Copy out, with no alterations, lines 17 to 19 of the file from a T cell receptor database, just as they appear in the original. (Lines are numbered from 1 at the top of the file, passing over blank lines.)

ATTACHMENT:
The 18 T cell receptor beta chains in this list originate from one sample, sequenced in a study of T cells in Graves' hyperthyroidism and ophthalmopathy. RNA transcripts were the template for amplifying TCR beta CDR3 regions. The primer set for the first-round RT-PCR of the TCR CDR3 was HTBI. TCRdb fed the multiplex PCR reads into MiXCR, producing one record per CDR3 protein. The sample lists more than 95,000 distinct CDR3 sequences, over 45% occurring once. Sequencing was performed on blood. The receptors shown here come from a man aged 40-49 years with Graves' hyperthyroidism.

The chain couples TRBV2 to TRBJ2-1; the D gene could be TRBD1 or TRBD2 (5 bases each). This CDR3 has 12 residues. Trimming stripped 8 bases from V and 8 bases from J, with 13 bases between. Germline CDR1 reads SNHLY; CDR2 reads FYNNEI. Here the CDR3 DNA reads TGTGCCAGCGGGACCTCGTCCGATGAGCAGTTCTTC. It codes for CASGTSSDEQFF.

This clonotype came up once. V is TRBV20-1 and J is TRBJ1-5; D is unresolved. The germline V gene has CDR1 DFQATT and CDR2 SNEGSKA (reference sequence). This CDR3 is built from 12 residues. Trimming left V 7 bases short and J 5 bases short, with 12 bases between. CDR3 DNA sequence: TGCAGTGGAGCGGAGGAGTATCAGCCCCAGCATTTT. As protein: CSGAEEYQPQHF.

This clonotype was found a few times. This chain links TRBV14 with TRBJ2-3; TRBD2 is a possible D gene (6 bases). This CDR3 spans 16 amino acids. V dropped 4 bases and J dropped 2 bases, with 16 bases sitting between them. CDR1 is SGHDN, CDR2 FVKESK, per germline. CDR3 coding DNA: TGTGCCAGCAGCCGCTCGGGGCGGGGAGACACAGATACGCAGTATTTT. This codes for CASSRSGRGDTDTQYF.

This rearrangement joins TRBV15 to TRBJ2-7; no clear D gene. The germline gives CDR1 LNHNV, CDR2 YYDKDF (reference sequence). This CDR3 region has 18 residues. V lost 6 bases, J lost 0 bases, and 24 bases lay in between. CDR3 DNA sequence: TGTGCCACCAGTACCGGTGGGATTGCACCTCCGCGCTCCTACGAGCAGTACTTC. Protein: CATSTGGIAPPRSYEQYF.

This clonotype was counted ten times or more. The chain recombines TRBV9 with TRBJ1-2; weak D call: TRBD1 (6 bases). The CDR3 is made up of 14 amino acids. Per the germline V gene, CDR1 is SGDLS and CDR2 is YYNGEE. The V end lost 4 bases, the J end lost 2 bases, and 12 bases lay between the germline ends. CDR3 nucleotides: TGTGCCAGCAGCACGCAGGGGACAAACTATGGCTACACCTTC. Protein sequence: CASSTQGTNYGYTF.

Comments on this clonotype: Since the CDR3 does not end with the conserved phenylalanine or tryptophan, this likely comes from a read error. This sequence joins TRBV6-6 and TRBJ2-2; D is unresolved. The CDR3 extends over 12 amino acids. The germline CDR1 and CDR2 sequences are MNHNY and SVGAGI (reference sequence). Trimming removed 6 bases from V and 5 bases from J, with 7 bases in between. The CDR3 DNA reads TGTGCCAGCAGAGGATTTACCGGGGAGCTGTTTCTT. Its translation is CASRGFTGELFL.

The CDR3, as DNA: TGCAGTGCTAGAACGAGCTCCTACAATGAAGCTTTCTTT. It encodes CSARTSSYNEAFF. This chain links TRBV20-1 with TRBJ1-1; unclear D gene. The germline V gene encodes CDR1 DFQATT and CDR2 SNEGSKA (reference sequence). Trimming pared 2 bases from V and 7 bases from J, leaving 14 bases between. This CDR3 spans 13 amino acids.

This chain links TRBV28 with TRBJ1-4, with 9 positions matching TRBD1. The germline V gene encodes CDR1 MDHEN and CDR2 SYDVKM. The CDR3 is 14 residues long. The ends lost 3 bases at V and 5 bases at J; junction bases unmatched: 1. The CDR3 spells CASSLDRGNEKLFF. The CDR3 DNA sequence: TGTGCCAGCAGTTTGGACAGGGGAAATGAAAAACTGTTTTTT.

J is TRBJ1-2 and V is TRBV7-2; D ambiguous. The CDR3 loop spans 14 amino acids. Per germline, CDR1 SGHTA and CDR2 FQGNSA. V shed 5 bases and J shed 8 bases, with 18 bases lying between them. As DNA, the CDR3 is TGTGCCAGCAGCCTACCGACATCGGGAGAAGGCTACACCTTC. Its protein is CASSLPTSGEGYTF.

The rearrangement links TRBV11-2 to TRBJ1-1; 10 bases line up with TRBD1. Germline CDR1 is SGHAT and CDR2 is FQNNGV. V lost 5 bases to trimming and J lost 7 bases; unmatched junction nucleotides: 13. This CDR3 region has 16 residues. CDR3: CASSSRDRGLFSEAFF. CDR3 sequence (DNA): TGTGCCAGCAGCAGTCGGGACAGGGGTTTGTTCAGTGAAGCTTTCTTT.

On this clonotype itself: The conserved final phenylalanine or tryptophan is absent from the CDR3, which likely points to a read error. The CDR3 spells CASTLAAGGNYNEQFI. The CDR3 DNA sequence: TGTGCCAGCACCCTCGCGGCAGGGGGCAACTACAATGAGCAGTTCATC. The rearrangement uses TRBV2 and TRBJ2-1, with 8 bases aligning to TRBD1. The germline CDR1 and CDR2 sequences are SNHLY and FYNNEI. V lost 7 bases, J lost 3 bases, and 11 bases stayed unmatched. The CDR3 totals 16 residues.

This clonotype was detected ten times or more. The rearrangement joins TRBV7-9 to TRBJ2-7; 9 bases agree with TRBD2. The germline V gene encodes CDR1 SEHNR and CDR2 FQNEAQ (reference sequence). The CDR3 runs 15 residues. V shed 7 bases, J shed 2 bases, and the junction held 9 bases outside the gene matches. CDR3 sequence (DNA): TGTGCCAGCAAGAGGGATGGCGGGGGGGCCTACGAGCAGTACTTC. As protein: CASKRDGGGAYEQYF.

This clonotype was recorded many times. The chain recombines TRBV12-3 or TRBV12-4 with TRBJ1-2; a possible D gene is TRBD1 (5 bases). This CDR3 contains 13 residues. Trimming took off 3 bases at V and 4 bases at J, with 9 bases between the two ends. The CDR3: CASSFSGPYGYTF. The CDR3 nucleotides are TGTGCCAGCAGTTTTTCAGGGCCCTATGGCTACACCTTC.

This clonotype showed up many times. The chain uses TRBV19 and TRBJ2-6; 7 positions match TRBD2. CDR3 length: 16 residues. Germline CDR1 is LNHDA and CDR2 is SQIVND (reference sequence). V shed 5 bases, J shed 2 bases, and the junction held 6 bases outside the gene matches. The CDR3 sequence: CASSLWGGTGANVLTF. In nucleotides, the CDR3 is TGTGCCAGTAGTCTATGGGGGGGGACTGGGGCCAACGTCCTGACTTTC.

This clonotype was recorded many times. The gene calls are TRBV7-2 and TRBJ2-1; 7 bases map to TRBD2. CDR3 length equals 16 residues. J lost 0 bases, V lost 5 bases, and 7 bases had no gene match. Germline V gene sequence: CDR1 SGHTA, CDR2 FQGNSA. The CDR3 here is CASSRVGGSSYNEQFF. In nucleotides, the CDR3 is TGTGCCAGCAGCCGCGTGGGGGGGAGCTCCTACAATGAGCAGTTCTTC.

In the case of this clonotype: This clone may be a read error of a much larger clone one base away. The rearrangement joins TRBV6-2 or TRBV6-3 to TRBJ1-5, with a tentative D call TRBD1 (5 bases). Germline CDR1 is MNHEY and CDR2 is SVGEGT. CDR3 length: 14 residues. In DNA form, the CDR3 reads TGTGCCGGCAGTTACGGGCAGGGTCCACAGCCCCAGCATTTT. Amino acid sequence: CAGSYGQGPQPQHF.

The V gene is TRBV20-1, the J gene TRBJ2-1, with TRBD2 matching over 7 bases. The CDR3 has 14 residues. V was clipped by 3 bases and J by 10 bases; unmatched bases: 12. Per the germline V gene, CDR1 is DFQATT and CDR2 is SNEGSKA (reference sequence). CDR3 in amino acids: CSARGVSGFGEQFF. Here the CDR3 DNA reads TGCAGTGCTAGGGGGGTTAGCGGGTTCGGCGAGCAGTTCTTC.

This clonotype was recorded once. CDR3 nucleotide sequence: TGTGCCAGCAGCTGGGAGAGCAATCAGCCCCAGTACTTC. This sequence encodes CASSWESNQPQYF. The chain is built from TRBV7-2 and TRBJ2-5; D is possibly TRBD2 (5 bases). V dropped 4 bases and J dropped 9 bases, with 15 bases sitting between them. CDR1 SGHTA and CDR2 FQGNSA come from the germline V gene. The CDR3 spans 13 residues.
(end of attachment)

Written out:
In the case of this clonotype: This clone may be a read error of a much larger clone one base away. The rearrangement joins TRBV6-2 or TRBV6-3 to TRBJ1-5, with a tentative D call TRBD1 (5 bases). Germline CDR1 is MNHEY and CDR2 is SVGEGT. CDR3 length: 14 residues. In DNA form, the CDR3 reads TGTGCCGGCAGTTACGGGCAGGGTCCACAGCCCCAGCATTTT. Amino acid sequence: CAGSYGQGPQPQHF.

The V gene is TRBV20-1, the J gene TRBJ2-1, with TRBD2 matching over 7 bases. The CDR3 has 14 residues. V was clipped by 3 bases and J by 10 bases; unmatched bases: 12. Per the germline V gene, CDR1 is DFQATT and CDR2 is SNEGSKA (reference sequence). CDR3 in amino acids: CSARGVSGFGEQFF. Here the CDR3 DNA reads TGCAGTGCTAGGGGGGTTAGCGGGTTCGGCGAGCAGTTCTTC.

This clonotype was recorded once. CDR3 nucleotide sequence: TGTGCCAGCAGCTGGGAGAGCAATCAGCCCCAGTACTTC. This sequence encodes CASSWESNQPQYF. The chain is built from TRBV7-2 and TRBJ2-5; D is possibly TRBD2 (5 bases). V dropped 4 bases and J dropped 9 bases, with 15 bases sitting between them. CDR1 SGHTA and CDR2 FQGNSA come from the germline V gene. The CDR3 spans 13 residues.